A proposal under consideration in the state Senate that would require annual increases in state payments in lieu of taxes (PILT) to communities with property owned by the state Department of Natural Resources (DNR) is expected to be voted on in committee by the end of the month.
Senate Bills (SBs) 1021 and 1022 have received the attention of the Senate Natural Resources, Environment and Great Lakes Committee in recent weeks, but that panel as of press time had yet to report them to the full 38-member upper chamber for consideration.
Payments in lieu of taxes (PILT) are allocations by the state to local units of government instead of property taxes for the land owned by the state and administered by the DNR. The PILT program replaces some of the property tax revenues a municipality would collect on DNR land, which, like all government property, is tax-exempt.
Kendra Everett, legislative director for state Sen. Tom Casperson (R-Escanaba), a sponsor of one of the bills, said the senator is concerned about communities, particularly in the Upper Peninsula, that have significant chunks of their budgets reliant upon PILT, which have been reduced in recent years because there hasn’t been enough money in the state’s General Fund to make them in full.
“These communities in the UP are losing a huge amount of their tax base and are getting less revenue for services,” she said. “You have areas of the UP where the budgets are more than 10 percent or 15 percent dependent on the PILT payments alone.”
Casperson’s and state Sen. Darwin Booher’s (R-Evart) proposal would require annual increases of 5 percent or the rate of inflation, whichever is less, to the current $2 per-acre PILT rate. It would also require that the state make the payment in full, according to legislative analysts.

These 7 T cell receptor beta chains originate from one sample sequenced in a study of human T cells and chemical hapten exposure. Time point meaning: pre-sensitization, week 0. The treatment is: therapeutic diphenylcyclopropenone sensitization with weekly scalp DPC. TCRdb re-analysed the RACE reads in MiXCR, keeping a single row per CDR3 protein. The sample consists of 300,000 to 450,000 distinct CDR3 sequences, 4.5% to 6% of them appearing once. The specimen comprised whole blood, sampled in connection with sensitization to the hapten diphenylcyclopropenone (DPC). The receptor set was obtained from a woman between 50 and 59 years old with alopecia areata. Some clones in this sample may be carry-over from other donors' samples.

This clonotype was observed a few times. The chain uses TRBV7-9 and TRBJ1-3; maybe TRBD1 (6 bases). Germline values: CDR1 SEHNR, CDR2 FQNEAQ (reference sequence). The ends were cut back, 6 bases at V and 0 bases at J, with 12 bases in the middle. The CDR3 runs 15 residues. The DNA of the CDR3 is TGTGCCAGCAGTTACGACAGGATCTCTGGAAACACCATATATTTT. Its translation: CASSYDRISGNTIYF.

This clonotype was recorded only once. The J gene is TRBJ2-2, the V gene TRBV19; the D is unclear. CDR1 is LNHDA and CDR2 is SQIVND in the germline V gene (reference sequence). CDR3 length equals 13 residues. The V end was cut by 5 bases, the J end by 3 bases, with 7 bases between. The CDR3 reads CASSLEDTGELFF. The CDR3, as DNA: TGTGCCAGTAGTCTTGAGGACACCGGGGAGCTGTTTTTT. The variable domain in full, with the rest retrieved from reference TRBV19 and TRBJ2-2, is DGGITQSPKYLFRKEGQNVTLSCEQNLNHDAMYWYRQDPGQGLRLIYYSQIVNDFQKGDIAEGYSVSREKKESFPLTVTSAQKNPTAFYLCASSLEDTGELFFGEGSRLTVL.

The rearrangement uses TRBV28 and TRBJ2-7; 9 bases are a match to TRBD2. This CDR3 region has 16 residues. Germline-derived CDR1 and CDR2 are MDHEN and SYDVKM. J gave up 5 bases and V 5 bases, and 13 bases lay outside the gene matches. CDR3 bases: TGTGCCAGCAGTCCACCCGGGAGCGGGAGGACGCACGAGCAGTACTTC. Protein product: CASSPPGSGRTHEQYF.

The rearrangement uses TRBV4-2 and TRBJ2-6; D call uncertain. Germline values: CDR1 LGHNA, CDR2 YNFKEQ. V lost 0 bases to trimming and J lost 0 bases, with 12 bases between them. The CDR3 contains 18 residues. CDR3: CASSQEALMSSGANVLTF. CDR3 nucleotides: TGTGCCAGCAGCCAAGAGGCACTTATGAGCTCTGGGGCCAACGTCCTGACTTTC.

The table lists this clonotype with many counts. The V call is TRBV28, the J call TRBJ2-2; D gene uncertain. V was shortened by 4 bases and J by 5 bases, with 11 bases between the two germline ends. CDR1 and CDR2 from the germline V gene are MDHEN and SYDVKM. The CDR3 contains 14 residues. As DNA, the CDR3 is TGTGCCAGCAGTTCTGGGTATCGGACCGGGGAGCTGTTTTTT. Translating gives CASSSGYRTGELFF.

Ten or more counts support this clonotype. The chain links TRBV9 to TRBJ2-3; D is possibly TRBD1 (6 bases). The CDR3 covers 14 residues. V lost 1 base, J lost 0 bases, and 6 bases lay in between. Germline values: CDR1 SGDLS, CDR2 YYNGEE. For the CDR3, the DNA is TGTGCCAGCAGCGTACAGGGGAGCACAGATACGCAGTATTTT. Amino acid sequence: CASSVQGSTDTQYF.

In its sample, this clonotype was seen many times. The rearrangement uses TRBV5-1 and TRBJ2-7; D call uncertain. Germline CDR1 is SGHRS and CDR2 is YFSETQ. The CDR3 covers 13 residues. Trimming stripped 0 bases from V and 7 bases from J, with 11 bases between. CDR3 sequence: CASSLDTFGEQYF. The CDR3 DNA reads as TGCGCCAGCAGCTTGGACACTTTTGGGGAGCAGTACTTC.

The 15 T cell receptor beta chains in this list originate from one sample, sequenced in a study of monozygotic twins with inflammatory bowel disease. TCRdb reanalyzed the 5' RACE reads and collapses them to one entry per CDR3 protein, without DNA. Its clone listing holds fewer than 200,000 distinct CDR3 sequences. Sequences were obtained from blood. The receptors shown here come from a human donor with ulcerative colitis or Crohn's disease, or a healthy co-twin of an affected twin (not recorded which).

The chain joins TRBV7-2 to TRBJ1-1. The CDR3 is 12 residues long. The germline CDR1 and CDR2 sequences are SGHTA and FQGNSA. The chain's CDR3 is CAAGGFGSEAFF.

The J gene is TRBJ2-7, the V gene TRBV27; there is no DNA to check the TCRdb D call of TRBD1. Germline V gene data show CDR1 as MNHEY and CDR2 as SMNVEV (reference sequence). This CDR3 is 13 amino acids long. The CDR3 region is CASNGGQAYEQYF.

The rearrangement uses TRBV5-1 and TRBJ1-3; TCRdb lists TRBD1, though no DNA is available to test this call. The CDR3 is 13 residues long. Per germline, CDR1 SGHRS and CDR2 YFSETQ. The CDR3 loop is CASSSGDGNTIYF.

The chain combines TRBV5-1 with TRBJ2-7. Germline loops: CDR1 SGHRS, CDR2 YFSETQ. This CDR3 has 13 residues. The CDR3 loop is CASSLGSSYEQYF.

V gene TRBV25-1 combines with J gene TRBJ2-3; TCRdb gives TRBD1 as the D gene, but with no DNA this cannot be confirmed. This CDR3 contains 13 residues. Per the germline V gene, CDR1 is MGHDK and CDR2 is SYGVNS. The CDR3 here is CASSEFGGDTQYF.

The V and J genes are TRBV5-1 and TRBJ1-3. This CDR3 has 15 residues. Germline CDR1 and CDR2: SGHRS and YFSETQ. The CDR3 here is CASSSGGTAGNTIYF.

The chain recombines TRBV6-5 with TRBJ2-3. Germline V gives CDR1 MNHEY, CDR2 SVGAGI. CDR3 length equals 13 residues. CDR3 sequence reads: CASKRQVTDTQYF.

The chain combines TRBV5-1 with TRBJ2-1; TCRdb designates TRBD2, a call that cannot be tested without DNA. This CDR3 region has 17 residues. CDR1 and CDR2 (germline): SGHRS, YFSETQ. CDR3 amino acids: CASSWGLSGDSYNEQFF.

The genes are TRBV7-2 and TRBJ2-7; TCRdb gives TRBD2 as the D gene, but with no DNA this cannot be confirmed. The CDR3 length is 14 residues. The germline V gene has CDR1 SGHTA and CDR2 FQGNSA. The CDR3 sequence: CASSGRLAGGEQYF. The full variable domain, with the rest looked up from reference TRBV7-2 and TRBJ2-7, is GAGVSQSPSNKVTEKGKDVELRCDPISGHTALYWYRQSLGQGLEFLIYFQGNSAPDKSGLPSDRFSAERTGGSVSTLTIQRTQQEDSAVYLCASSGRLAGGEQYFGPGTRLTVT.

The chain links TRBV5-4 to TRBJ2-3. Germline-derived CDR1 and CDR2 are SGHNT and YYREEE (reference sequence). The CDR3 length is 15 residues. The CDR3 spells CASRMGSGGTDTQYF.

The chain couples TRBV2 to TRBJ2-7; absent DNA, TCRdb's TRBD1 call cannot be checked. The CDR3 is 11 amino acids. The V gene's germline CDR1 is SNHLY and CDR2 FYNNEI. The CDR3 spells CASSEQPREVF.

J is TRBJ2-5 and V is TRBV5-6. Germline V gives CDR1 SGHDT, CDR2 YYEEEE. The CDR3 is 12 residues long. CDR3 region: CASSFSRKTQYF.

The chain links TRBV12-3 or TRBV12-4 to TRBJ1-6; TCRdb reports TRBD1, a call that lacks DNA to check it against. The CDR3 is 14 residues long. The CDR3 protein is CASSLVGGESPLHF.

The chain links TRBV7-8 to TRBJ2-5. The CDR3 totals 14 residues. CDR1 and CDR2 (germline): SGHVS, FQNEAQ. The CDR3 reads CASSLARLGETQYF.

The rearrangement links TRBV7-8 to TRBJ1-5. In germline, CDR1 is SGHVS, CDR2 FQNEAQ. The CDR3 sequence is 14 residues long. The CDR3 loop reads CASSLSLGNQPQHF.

They added that state payments to local governments would increase by approximately $2.9 million for Fiscal Year (FY) 2012-13 if the proposal is enacted as currently drafted.
The payments would, however, still be subject to appropriation.
State Sen. Mike Kowall (R-Commerce, Highland, Milford, Walled Lake, Wixom, Wolverine Lake, White Lake, Orchard Lake, West Bloomfield), who serves on the Natural Resources, Environment and Great Lakes Committee, said that while the proposal would more noticeably affect communities in the Upper Peninsula, there would still be ramifications — albeit smaller — in west Oakland County.
“When you look at who responds to all the fire calls, emergency calls and police calls, it’s us, whether it’s Oakland County Sheriff’s (Department deputies) or White Lake Township because we have almost 4,000 acres in the Pontiac Lake Recreation Area and quite a few in the Highland Recreation Area,” he said. “We’re working with the DNR and the state of Michigan to try to speed that process up and to give (host communities) the amount of money they have coming to them.”
Milford Township Supervisor Don Green said the township received just over $13,000 in PILT each of the last two fiscal years on the township’s roughly 1,200 acres of state-owned land within the Highland and Proud Lake recreation areas.
Highland Township Supervisor Triscia Pilchowski said she doesn’t rely on PILT when developing the township’s annual spending plans.
“We took a big hit a few years ago and, quite frankly, at least in my mind, it’s not something that I depend on,” she said. “I don’t look for it.”
Everett said she expects a Natural Resources, Environment and Great Lakes Committee vote on the proposal by the end of the month.